In a June SPLC piece examining the growing fissures within Fuentes’ often cultish organization, America First, Hayden reported that one of Fuentes’ longtime lieutenants, Jaden McNeil, a livestreamer who had served as his sidekick at multiple events, had disavowed Fuentes and America First. On another white nationalist podcast, “McNeil specifically claimed that Fuentes opposed his having a girlfriend and boasted about searching his furniture with a blacklight to look for semen stains.”
“This guy is a sick person who wants to destroy young men’s lives,” McNeil told Tess Owen of VICE. “He’s threatening all these underage people, young men, that are willing to put their lives on the line, their identity on the line, for him.”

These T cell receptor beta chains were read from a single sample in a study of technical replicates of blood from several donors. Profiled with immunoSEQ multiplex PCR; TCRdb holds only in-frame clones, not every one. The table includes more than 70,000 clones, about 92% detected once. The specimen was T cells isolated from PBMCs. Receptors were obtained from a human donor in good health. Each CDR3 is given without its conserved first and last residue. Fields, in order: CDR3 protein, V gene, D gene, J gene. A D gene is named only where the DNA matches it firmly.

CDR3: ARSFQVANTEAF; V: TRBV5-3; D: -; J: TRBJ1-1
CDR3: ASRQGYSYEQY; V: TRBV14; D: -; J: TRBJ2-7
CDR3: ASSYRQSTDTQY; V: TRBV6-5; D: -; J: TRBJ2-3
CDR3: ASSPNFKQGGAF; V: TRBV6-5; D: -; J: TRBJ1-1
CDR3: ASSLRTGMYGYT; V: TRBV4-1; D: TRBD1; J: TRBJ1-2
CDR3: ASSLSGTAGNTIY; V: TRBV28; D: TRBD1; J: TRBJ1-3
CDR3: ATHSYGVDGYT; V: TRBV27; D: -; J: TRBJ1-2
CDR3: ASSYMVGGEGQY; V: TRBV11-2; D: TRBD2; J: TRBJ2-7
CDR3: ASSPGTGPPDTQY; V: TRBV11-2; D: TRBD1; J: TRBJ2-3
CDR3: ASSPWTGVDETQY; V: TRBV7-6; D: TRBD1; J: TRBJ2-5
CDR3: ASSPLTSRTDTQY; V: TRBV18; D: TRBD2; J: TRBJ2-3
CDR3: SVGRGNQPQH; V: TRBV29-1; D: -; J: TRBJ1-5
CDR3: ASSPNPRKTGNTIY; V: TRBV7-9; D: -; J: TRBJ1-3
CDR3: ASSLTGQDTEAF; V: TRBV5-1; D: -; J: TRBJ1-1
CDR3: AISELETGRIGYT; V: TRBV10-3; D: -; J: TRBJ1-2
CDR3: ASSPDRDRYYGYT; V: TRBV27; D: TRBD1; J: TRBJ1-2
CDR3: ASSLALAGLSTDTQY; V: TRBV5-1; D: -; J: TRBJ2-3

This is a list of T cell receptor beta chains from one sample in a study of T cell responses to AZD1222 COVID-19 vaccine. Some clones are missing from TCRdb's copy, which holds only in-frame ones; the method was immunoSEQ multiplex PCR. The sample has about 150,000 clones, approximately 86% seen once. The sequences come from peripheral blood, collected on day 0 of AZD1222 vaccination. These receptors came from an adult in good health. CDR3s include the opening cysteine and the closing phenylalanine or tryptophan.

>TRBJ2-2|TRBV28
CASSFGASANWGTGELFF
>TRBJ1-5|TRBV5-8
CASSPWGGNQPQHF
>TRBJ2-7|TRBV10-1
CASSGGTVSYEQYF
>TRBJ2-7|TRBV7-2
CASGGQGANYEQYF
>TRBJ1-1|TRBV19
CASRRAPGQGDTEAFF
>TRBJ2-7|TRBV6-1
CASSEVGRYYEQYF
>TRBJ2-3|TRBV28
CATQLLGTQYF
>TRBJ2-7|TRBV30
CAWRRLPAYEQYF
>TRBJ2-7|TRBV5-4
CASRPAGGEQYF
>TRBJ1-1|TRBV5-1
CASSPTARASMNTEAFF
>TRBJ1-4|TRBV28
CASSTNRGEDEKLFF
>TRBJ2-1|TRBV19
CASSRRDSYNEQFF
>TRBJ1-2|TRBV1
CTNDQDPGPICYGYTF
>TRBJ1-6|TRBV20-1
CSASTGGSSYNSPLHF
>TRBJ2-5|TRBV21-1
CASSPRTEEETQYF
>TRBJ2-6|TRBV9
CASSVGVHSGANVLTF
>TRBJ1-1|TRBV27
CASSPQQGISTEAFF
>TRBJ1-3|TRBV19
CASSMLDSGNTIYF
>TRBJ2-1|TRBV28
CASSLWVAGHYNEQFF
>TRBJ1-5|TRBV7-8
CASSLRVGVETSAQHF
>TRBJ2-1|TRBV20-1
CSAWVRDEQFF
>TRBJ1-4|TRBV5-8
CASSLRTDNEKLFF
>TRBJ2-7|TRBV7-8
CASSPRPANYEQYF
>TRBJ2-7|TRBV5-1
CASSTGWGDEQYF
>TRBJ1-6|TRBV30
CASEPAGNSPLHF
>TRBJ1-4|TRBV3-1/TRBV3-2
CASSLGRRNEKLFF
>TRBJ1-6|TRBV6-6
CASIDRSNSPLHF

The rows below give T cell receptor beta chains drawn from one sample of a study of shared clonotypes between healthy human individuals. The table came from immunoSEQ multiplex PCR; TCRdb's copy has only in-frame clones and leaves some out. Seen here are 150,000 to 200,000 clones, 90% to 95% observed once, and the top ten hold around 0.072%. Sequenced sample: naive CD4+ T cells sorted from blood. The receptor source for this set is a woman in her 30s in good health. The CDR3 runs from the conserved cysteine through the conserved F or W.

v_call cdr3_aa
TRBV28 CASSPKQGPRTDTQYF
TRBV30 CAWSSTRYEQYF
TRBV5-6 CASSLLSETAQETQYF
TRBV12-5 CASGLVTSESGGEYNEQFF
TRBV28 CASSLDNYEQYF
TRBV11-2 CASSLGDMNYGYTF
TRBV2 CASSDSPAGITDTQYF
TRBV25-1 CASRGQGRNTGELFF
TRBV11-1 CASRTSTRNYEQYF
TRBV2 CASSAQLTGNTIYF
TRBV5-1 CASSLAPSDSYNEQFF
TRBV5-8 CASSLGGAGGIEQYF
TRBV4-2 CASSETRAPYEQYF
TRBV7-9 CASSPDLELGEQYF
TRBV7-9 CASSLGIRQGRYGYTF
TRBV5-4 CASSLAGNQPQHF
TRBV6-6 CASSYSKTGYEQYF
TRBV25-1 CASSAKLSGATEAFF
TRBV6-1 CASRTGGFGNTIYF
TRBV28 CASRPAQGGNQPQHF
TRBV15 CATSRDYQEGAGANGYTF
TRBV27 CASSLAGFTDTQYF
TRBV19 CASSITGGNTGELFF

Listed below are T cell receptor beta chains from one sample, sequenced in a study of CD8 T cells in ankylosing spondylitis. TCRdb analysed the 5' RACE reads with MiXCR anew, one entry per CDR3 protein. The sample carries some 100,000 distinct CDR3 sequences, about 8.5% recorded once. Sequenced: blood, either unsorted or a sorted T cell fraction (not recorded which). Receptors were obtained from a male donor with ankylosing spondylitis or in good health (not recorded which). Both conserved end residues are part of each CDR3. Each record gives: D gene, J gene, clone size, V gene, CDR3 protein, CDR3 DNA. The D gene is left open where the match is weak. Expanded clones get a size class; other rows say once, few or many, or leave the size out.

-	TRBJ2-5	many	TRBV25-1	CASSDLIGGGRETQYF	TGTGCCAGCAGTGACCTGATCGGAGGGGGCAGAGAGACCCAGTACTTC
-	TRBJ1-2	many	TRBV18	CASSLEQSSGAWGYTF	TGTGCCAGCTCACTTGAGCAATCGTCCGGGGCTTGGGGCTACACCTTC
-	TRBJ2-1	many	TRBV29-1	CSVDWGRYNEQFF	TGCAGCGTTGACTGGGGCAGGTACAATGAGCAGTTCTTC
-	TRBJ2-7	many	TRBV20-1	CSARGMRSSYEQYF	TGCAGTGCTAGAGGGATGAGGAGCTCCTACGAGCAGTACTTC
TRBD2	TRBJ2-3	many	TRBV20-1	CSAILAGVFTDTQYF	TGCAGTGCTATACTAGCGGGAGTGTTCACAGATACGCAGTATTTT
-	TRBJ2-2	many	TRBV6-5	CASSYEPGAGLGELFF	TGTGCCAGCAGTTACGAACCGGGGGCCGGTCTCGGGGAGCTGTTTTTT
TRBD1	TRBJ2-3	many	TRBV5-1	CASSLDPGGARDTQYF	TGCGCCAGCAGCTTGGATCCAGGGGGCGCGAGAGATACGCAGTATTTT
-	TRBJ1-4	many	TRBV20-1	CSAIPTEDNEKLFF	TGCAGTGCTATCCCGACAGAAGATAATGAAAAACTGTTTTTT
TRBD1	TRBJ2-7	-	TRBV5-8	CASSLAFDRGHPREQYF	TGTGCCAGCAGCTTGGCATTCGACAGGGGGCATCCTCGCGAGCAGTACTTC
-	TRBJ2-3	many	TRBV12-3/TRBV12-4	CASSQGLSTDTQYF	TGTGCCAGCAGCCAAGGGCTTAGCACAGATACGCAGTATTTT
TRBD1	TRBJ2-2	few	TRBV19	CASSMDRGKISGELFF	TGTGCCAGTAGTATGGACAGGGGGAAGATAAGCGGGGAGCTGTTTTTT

On Twitter, Hayden pressed Fuentes for details. “You got maybe these 138 anime cat incels wrapped around your finger but lotta the other guys … they’re like wait he really looked for Jaden’s cum stains with a blacklight? Fr?” he tweeted. Fuentes responded by assuring Hayden that his children would become white supremacist haters like him.
One of Hayden’s colleagues, Hannah Gais, kept pressing Fuentes: “ok would it be safe to say the blacklight thing is true then? Sounds like a confession to me tbh,” she tweeted. Fuentes responded by spewing fake sex talk at her. (On his podcasts, Fuentes has said he is a virgin who has never had a girlfriend, and earlier this year told his audience that “having sex with women is gay.”)